Christian Drug Rehab

 
Seven hundred addicts have signed up for a rehabilitation program with the Christian Preobrazheniye drug treatment center since it was set up in the southwestern region of Voronezh a decade ago. Only about a hundred have endured the program’s tough regimen of hard work, simple living and faith-based recovery.
 
“Three left as recently as yesterday,” says Igor Burykin, a former addict whose recovery is one of Preobrazheniye’s success stories. “It’s hard to bring oneself to accept the rigorous regimen.” The retreat was founded by an Evangelical community in a remote village called, appropriately, Volya (Russian for “liberty”). Residents who have managed to rid themselves of their substance addiction are now trying to help newcomers become drug-free.
 
The living conditions in Russia’s narcotic rehabilitation centers entered the national spotlight in mid-October when a court in the city of Nizhny Tagil sentenced an antidrug activist to three and a half years in jail for coercing addicts into abstinence. The 23-year-old leader of the Drug-Free City foundation, Yegor Bychkov, was sent to a high-security penitentiary after the court convicted him on charges of kidnapping and torture. Investigators said he had abducted drug abusers and locked them up for forced rehabilitation. Hard work and an austere diet are believed to have been part of the therapy imposed by Bychkov on his “abductees.”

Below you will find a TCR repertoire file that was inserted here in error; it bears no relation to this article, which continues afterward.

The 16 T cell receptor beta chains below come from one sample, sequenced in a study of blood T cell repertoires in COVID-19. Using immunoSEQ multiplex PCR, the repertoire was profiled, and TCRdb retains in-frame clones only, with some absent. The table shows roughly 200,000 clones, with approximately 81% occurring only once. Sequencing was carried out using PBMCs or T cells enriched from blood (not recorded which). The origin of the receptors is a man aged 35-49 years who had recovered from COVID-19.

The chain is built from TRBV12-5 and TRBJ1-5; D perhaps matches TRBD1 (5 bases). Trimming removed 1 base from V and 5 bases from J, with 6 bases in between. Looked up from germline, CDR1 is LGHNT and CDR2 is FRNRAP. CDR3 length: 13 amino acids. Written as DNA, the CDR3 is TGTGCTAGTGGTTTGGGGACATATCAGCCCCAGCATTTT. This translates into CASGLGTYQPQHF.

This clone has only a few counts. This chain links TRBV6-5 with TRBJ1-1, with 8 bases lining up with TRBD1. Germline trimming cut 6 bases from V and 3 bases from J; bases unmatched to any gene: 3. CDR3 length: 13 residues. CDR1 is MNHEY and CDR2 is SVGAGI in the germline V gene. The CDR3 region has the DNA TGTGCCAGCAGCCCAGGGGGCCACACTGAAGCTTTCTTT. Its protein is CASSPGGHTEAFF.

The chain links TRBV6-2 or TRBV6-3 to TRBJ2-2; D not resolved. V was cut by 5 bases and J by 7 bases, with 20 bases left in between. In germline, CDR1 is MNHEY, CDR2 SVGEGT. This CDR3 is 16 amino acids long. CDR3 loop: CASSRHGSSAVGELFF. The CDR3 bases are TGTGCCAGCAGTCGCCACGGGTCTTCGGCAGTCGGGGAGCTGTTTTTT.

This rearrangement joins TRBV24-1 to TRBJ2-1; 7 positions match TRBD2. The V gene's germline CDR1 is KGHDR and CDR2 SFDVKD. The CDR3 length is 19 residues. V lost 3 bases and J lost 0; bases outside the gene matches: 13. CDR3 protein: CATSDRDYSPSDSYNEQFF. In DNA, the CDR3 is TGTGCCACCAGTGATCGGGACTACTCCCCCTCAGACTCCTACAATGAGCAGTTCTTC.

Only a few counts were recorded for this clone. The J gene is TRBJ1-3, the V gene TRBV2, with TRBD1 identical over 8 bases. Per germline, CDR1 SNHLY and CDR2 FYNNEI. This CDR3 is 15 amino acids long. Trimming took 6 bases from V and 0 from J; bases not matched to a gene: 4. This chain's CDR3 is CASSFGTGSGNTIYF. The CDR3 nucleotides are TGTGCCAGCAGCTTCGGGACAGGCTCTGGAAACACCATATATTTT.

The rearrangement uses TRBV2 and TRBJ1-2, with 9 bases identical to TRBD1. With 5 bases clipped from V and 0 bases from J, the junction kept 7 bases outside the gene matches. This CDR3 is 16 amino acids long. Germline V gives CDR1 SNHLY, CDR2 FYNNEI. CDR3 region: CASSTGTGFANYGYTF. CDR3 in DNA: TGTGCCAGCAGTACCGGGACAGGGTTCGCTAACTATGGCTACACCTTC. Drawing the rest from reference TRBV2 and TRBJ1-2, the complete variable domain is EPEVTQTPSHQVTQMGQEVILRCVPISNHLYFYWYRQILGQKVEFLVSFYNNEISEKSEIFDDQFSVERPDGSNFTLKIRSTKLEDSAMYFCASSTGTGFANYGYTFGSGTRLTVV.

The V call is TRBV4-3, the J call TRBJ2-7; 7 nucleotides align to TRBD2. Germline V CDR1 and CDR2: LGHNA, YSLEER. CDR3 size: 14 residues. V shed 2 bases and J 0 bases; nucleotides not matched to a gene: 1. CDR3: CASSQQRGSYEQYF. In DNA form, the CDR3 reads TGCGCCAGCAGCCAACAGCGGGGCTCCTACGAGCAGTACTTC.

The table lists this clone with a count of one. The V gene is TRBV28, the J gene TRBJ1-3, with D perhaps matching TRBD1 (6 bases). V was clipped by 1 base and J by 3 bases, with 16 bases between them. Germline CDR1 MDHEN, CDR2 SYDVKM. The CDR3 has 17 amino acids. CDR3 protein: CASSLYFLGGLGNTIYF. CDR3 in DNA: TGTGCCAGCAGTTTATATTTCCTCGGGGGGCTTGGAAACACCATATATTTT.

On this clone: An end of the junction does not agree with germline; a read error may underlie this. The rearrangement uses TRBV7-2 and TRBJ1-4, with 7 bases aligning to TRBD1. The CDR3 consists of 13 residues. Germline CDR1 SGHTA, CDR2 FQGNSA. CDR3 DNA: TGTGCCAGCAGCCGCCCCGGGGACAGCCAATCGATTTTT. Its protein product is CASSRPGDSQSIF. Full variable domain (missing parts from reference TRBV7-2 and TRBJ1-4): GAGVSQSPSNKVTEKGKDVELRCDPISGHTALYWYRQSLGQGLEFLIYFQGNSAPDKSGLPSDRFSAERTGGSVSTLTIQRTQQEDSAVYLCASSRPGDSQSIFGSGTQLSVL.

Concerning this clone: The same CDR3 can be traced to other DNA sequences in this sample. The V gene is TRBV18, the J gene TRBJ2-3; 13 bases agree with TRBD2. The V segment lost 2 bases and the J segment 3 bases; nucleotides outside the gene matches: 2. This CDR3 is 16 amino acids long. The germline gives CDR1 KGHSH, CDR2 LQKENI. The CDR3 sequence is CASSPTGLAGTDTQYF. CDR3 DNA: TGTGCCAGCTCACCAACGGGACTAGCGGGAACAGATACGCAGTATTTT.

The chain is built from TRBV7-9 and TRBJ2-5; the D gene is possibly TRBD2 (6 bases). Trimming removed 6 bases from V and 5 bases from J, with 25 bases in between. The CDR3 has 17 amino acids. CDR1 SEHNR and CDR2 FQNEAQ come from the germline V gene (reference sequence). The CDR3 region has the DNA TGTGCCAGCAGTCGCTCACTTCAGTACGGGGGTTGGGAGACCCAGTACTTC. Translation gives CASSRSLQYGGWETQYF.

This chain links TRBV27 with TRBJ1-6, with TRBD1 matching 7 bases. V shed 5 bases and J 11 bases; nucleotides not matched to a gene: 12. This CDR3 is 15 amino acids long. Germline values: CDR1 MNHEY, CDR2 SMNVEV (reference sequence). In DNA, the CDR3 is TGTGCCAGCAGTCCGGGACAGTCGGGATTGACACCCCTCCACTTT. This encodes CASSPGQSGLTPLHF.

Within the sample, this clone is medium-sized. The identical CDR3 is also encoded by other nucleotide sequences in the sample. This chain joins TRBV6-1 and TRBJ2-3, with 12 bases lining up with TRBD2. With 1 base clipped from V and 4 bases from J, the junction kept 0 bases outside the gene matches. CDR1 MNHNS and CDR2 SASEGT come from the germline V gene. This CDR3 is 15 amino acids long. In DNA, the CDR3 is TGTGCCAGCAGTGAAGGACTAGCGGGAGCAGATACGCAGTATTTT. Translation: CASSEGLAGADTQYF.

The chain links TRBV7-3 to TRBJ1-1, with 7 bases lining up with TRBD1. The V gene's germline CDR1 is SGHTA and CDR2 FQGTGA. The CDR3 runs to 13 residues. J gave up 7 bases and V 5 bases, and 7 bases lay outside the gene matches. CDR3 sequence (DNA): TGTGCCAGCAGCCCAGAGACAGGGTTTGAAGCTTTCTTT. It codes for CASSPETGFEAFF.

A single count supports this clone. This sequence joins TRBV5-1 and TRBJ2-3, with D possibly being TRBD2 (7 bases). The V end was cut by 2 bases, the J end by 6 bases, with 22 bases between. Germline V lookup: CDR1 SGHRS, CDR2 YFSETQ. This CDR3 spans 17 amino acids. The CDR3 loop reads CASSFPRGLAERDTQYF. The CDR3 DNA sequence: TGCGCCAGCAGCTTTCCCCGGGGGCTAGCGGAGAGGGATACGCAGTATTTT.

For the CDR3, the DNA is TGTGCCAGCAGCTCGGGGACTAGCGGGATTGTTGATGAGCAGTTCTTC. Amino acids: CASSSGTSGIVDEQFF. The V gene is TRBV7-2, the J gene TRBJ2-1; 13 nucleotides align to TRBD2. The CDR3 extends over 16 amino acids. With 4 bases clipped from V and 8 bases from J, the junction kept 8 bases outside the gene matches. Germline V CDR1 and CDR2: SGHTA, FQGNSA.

Most doctors disapprove of hard manual labor as a basis for drug rehabilitation. Yevgeny Chernetsky, of Voronezh’s regional substance addiction treatment center, is one of them. He argues that work therapy may only be effective if integrated into a holistic rehab course. 
 
Overcoming addiction through faith
“I took opium for as long as 17 years, from the age of 20 through 37,” Burykin says. “I’ve lost my wife to overdose, stood trial three times, and have served time in jail. While there, I developed TB and hypostatic pneumonia.”
For the past eight years, Burykin, 45, has been a Preobrazheniye resident. He has now fully recovered from his opiate addiction, and works at the center as a volunteer, helping other drug addicts through the detox & rehab program. He also preaches to an Evangelical Christian congregation.
“Any alcoholic or drug addict would like to quit, but most just don’t have the nerve to make it on their own,“ he says. “That’s our inherent sinful nature. According to the Gospels, ‘Everyone who sins is slave to sin.’ It’s only through Jesus that people can really transform themselves. I repented in 2002 and then had my life reformed by the Lord.”
Eight years of abstaining from narcotics, booze, nicotine, and even from obscene language… Upon completion of the rehab program, Burykin joined the local Evangelical community and undertook to provide support for drug addicts embarking on the thorny path toward recovery.
It was here, at Preobrazheniye, that Burykin got married and started a family. His son, Philip, is now one year old.
He makes no bones about his troubled past: “Why should I conceal it? The important thing is to make people see the light at the end of the tunnel.”
Those seeking to rid themselves of their addiction can do so through work and faith, he adds.